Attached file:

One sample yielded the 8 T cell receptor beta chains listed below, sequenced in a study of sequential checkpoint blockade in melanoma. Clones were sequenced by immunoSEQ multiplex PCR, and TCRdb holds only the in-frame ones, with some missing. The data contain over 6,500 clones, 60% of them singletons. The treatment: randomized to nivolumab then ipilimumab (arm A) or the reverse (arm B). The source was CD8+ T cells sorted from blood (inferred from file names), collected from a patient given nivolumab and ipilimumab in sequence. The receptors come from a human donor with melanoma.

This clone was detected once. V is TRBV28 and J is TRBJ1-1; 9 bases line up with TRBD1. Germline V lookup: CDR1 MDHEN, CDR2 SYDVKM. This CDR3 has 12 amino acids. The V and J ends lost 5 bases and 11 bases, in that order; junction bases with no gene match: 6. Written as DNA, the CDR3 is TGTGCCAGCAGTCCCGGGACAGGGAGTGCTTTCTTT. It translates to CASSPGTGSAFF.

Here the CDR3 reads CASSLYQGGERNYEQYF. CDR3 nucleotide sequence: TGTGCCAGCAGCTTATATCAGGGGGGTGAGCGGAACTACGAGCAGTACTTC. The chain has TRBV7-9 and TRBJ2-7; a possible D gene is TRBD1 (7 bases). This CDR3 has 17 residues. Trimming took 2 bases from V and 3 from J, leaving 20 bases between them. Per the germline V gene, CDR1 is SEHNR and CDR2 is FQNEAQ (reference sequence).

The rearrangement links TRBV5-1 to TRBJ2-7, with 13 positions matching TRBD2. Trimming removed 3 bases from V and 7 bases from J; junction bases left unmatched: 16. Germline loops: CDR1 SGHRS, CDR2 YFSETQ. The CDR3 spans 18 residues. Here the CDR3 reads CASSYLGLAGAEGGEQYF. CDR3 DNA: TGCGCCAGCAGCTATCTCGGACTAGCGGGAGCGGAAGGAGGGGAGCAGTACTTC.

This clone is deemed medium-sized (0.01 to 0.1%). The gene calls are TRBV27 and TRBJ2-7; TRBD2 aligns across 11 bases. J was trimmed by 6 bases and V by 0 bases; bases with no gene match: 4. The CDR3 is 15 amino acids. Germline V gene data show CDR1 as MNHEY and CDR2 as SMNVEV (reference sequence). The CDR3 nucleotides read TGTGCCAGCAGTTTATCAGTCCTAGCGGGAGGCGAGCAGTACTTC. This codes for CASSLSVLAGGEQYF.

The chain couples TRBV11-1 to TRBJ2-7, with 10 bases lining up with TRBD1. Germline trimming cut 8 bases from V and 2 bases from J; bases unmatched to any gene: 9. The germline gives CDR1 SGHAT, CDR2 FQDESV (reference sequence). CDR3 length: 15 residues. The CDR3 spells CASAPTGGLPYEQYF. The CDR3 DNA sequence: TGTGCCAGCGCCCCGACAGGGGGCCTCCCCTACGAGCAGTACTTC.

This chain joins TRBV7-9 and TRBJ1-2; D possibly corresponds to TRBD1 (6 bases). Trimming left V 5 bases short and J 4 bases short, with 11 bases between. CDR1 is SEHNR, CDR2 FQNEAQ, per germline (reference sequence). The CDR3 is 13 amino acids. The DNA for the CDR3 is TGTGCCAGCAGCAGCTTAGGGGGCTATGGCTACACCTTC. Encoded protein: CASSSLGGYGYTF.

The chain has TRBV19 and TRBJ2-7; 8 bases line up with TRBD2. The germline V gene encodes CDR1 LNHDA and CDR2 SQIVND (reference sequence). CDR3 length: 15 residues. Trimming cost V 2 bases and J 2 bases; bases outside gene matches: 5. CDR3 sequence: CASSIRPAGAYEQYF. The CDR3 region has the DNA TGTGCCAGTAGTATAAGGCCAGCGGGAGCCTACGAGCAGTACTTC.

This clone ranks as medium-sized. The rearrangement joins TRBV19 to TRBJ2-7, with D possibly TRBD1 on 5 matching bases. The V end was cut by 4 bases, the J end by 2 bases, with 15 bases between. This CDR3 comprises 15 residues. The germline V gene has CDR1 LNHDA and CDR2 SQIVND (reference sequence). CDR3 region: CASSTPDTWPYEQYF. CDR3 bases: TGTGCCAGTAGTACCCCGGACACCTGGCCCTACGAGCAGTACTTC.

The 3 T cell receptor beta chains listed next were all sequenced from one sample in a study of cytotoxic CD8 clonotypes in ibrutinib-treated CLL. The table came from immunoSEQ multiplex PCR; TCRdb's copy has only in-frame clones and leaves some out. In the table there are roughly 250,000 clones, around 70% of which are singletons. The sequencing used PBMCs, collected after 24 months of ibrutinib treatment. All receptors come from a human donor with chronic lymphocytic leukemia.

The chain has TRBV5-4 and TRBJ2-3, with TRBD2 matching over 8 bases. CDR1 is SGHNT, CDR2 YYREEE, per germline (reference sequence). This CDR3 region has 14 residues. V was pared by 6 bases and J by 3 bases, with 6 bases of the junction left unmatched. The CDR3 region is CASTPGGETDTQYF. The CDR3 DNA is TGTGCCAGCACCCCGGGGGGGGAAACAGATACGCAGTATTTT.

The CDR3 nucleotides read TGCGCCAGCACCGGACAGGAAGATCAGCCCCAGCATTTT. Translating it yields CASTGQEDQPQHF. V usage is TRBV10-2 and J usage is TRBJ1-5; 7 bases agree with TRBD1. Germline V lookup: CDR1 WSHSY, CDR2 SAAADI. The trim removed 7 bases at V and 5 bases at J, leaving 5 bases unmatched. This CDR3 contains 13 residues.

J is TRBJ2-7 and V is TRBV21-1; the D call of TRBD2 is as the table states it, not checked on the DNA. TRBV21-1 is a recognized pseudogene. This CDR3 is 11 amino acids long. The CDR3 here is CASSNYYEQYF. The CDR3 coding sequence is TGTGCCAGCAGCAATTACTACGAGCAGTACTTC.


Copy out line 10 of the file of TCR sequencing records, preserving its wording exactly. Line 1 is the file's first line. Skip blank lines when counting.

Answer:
The 3 T cell receptor beta chains listed next were all sequenced from one sample in a study of cytotoxic CD8 clonotypes in ibrutinib-treated CLL. The table came from immunoSEQ multiplex PCR; TCRdb's copy has only in-frame clones and leaves some out. In the table there are roughly 250,000 clones, around 70% of which are singletons. The sequencing used PBMCs, collected after 24 months of ibrutinib treatment. All receptors come from a human donor with chronic lymphocytic leukemia.